Pricing is perhaps the most important and influential element of the marketing mix that a consumer uses when making a choice on which product to buy. Iacobucci (2014) concurs arguing that price is more important than the other three ‘P’s’ in the marketing mix because it can most easily be assessed and analysed by consumers. Equally the pricing of a product is just as important to an organisation offering a product or service to the market.
With so many choices available to us in this day and age of the internet and information at our fingertips it is easy to feel overwhelmed with, dare I say it, too much choice. We have to cut our options down to only a handful to choose between. So I, like most people put a lot of consideration into the price of a product or service in comparison to the gain I will receive when I make a decision.
Yet, when considering price, more often than not it isn’t as easy as looking at the price of the product or service, considering the value of it and making a decision. Instead, according to Homburg et al (2014) consumers frequently have to add additional charges or fees to a base price, consider advertised or promotional deductions or include the cost of extras when calculating the final process.
Before we get to my price dilemma, how do companies set prices for their products or services? First of all companies need to ensure they break-even, Iacobucci (2014) suggests that a simple explanation for this is how many units of a product/service do companies need to sell to make back their costs? Setting prices can be tricky, if the price of a certain product is too high, consumers will possibly opt for another, but if the price is too low, a company may not break even, or worse not make enough money to cover the cost of providing that product or service!
What considerations do health insurance organisations make when devising their price plan? In the case of private health insurers, it seems that many wish to increase their market share which Quester et al (2004) suggesting that many organisation choose this objective if they want long term success. This is a strategy that The Australian (2016) suggests Medibank is following – already the leader in market share at 30%, it is seeking to increase this share through marketing campaigns and offering lower prices for its services. Other health insurers try to increase their market share by attracting customers by offering them something in return. Some offers waive waiting periods for specific services, and others reward new customers with gift cards.
However, in between all these pricing strategies, the Australian government sets a suggested price increase each year, urging all insurers to increase their services to their suggested percentage increase each April – but as this is not strictly mandated, many insurers raise their fees over the recommended rate according to ABC News (2016).
Recently I found myself in a dilemma when it came to health insurance. Do I stay with my current health insurer, or do I change to one that is cheaper but still offers me the same level of cover and service? After some serious investigating, this is what I found – health insurance providers have become increasingly competitive when it comes to signing up new clients, and keeping existing clients from moving across to another insurer. Their main strategy when doing this? Price – setting prices for their policies that appear to be cheap and comprehensive.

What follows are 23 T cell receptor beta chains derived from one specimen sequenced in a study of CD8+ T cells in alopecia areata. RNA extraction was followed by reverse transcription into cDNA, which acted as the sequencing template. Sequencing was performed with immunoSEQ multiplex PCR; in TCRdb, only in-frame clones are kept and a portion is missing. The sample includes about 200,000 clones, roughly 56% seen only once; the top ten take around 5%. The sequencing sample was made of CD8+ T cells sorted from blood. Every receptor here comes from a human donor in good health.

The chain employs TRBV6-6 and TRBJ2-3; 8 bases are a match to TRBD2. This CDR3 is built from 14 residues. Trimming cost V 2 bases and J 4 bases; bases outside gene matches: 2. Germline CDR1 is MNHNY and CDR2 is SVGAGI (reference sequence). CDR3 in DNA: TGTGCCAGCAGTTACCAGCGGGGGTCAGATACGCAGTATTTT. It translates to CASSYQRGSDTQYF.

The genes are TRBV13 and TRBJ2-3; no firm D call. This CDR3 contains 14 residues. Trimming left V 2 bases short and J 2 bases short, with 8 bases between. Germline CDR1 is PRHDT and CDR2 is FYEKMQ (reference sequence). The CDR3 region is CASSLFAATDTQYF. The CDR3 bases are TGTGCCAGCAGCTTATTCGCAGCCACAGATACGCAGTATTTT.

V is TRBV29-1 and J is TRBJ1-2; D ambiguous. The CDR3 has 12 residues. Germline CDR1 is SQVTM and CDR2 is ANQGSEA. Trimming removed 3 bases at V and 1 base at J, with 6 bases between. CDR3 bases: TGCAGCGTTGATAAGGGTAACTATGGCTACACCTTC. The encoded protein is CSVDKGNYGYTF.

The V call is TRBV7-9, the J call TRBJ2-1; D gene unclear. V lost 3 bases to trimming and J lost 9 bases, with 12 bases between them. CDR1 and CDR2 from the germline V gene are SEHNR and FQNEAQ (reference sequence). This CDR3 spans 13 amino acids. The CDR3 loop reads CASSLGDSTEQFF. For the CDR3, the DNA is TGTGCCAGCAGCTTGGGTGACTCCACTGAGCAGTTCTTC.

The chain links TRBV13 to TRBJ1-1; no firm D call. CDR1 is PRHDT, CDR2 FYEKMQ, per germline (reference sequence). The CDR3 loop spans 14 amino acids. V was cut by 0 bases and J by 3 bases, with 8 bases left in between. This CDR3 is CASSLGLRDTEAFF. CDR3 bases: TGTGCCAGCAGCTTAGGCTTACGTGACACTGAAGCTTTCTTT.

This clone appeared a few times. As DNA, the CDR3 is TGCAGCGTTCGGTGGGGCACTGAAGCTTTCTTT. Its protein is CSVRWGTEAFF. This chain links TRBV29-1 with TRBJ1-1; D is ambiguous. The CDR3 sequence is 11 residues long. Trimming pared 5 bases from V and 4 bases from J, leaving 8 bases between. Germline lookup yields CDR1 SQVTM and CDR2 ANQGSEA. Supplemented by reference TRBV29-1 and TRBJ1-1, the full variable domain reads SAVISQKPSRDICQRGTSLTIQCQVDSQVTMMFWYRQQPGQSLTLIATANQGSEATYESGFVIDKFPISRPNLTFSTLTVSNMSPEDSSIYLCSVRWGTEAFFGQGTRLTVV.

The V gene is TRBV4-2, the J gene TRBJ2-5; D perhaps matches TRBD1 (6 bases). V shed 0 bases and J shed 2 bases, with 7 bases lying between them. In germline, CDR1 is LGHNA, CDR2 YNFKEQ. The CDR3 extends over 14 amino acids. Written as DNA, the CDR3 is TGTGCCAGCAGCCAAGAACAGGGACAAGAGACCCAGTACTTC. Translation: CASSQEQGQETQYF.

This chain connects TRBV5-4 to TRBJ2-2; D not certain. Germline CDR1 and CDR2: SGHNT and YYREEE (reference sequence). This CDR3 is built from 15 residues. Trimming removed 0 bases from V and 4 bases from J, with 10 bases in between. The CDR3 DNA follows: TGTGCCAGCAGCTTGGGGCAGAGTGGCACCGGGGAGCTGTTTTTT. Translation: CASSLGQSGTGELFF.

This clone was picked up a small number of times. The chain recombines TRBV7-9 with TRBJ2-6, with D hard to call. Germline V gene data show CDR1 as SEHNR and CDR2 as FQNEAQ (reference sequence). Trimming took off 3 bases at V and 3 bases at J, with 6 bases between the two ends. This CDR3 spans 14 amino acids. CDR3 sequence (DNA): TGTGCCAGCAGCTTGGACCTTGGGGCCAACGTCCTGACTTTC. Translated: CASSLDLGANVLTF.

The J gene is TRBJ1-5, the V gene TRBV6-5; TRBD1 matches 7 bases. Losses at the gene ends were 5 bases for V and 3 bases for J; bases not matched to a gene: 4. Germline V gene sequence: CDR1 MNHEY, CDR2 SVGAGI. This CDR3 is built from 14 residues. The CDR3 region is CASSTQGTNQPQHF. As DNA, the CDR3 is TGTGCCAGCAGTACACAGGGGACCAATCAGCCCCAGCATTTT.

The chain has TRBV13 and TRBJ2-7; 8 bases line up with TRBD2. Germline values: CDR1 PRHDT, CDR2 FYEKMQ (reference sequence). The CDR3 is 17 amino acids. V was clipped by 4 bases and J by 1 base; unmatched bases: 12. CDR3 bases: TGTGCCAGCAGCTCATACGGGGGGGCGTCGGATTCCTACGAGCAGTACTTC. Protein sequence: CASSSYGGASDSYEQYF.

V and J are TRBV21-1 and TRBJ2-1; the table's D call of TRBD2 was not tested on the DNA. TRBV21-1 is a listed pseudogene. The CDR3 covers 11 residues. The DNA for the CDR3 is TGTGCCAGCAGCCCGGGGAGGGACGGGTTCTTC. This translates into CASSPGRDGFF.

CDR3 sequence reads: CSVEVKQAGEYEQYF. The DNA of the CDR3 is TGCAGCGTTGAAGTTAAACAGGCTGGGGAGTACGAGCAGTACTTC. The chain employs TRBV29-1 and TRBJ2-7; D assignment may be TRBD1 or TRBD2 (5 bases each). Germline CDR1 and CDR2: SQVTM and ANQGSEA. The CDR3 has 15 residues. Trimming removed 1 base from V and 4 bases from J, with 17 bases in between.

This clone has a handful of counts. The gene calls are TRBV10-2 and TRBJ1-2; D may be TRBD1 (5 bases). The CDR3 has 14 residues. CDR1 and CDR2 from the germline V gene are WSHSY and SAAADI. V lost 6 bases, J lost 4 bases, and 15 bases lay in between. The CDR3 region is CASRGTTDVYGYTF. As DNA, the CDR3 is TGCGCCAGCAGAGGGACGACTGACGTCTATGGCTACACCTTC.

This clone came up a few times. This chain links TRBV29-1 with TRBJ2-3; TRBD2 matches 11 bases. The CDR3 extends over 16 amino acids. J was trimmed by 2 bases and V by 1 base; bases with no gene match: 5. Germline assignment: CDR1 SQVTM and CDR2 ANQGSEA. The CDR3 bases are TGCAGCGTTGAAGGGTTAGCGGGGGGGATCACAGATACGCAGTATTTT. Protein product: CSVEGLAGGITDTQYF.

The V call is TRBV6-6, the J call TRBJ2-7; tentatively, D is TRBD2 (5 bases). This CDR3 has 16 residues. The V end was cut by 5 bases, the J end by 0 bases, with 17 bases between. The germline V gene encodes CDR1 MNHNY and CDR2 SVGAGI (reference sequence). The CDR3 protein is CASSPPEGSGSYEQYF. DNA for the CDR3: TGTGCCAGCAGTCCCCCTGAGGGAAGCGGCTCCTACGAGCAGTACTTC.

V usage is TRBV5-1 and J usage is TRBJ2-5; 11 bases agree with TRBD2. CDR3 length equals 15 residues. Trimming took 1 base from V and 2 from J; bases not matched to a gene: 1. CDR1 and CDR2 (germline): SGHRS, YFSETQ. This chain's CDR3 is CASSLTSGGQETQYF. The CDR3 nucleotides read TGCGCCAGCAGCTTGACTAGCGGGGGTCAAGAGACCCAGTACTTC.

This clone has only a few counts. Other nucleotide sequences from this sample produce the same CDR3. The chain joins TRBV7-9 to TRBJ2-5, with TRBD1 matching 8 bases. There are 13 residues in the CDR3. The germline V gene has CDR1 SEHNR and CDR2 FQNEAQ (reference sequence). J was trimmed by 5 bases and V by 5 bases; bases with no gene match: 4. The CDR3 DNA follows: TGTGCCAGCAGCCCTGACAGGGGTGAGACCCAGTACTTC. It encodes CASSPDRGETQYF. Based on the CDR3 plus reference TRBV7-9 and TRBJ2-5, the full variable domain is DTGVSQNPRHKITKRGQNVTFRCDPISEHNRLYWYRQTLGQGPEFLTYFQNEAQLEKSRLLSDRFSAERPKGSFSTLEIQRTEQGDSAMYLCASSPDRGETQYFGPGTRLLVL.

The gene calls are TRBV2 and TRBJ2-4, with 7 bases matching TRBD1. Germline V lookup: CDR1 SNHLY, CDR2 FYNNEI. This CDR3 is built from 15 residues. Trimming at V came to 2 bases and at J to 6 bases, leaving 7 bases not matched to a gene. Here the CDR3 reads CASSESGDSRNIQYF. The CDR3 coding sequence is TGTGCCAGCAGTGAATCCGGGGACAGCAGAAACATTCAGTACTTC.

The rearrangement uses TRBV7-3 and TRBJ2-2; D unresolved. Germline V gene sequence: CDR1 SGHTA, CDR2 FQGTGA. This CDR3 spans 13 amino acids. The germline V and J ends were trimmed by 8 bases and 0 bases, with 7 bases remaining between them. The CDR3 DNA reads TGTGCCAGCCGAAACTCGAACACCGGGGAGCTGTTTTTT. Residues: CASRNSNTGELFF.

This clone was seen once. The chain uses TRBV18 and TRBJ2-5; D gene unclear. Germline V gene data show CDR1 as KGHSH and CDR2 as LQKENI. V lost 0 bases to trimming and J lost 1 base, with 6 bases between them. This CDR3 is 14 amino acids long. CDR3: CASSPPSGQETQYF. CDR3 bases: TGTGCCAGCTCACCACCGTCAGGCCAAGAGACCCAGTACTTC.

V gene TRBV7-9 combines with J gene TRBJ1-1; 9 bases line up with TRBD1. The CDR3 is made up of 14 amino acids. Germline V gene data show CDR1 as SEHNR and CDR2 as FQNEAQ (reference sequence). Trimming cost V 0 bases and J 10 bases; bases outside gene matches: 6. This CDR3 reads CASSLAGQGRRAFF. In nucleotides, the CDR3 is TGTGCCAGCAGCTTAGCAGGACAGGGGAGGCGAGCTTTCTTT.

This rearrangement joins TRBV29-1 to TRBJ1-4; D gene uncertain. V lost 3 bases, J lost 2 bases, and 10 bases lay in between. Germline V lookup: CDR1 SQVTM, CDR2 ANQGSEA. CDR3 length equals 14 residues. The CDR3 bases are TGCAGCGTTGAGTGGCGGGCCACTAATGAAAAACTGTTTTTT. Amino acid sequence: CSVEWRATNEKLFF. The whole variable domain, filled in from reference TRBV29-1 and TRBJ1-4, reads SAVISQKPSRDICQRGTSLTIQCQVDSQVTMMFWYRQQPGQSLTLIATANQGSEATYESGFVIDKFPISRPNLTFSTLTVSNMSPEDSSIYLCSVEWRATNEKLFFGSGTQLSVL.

Sure, initially these insurance policies appear to be a bargain and they did catch my attention. I was finding myself thinking “I’m paying how much (?!) when this provider is offering what appears to be comparative insurance for a lower price”. But then I click the ‘view more details’ button and I soon see that this wonderful, cheap price only covers me for the bare basics. If I want optical included (and yes I do, because I wear glasses) I have to upgrade to the medium extras policy for an additional $X per month. And while there are many websites that prepare comparisons for you, they don’t necessarily help to decipher the pricing plan.
So do complex pricing strategies, like the ones health insurers often use work? Or do they drive potential customers, such as myself away? I found that once I started reviewing my options I got confused, very confused. Sure a voucher is great but is physiotherapy covered in basic extras or did I need to pay more for that service? Will a waived waiting period be for the service I use most? Will the increase in fee come April 1 mean I am paying as much or more than I am now?
I think insurance should cover headache treatments from trying to decipher options!
HCF (2016) http://www.hcf.com.au (accessed 28 April 2016)
Homburg, C., Totzek, D. and Kramer, M. (2014) How price complexity takes its toll, Journal of Business Research, vol. 67, no. 6, pp. 1114-1122.
Iacobucci, D (2014) Marketing Management (MM4), South-Western, Cengage Learning, Mason.
NIB (2016) http://www.nib.com.au (accessed 27 April 2016)
Quester, P. G, McGuiggan, R. L, Perreault, W. D and McCarthy, E. J (2004) Marketing: Creating and delivering value, fourth edition, McGraw-Hill Australia Pty Ltd.
Roddan, M (2016) Medibank could spark a price war: analysts, The Australian, 25 January.
Scott, S (2016) Private health insurance premiums to jump from April as Australians raise price concerns, ABC News, 2 March.
Youtube (2016) http://www.youtube.com